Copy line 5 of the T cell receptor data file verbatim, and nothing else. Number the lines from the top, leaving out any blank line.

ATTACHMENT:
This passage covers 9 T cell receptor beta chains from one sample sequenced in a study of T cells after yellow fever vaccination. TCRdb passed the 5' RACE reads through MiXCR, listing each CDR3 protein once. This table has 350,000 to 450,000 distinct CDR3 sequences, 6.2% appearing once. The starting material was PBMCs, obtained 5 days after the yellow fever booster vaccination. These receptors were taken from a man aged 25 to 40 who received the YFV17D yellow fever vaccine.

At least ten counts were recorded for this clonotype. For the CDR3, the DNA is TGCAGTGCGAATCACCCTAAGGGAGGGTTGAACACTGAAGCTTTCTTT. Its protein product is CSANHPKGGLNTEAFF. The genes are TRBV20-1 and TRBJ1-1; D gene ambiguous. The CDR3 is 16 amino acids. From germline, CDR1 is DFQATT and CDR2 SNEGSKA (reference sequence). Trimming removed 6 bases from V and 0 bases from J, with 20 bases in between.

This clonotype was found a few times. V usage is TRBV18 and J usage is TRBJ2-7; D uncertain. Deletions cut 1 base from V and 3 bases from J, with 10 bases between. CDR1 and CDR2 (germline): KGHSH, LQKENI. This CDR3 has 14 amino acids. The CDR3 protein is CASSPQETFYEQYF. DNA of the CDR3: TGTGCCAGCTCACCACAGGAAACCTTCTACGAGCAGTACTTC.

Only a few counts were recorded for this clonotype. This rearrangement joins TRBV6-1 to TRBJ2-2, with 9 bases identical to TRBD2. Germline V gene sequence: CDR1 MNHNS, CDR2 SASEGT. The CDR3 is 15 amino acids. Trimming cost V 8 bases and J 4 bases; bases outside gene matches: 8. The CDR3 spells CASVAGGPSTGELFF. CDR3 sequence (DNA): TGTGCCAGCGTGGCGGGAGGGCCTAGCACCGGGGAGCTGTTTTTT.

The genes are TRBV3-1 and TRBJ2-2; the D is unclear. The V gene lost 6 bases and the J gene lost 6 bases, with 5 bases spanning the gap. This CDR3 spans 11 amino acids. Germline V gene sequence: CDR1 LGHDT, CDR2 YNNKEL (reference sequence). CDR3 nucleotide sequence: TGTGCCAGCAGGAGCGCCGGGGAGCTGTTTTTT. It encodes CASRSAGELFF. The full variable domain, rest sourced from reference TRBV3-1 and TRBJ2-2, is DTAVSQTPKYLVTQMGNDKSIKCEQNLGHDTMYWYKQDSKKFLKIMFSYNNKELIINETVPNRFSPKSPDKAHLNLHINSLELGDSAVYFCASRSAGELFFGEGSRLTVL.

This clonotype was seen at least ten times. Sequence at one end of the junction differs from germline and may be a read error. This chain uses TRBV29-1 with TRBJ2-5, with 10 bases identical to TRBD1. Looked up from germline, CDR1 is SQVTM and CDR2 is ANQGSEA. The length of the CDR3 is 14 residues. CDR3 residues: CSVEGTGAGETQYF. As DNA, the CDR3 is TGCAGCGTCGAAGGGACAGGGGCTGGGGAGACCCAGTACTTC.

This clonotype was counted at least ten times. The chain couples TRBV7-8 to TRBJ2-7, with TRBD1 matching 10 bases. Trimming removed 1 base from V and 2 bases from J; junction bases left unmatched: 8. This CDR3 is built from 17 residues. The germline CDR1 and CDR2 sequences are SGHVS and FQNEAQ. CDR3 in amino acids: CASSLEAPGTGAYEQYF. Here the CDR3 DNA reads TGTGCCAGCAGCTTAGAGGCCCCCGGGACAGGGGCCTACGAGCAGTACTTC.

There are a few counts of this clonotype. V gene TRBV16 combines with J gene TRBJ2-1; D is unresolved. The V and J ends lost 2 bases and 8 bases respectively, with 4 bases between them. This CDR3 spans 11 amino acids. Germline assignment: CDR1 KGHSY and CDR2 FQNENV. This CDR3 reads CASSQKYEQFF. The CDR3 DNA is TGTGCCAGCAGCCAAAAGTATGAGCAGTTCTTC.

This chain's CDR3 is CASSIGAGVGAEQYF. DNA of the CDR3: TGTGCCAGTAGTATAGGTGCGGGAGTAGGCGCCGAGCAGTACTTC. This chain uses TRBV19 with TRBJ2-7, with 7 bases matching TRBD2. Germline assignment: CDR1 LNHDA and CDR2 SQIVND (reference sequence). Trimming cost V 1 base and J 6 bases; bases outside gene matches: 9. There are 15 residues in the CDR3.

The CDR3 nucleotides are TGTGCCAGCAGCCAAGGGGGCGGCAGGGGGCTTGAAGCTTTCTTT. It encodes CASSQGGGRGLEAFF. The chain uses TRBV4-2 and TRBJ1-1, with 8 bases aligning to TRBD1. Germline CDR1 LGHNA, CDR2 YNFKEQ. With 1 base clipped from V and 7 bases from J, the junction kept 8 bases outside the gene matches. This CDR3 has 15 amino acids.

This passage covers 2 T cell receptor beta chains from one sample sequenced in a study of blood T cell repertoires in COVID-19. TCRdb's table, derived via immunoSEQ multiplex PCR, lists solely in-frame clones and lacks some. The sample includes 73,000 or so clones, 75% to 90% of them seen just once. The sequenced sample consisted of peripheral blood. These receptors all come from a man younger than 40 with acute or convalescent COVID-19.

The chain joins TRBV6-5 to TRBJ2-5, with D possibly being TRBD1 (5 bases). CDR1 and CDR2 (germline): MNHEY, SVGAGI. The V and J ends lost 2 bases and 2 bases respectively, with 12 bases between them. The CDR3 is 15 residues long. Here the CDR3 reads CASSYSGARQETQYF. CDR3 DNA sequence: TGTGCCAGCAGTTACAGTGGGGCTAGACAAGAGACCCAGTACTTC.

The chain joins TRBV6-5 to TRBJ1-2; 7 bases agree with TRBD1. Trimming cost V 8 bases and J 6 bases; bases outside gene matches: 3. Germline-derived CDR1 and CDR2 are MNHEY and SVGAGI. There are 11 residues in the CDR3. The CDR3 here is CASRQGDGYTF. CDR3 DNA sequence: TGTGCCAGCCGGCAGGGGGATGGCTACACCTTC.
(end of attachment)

The genes are TRBV3-1 and TRBJ2-2; the D is unclear. The V gene lost 6 bases and the J gene lost 6 bases, with 5 bases spanning the gap. This CDR3 spans 11 amino acids. Germline V gene sequence: CDR1 LGHDT, CDR2 YNNKEL (reference sequence). CDR3 nucleotide sequence: TGTGCCAGCAGGAGCGCCGGGGAGCTGTTTTTT. It encodes CASRSAGELFF. The full variable domain, rest sourced from reference TRBV3-1 and TRBJ2-2, is DTAVSQTPKYLVTQMGNDKSIKCEQNLGHDTMYWYKQDSKKFLKIMFSYNNKELIINETVPNRFSPKSPDKAHLNLHINSLELGDSAVYFCASRSAGELFFGEGSRLTVL.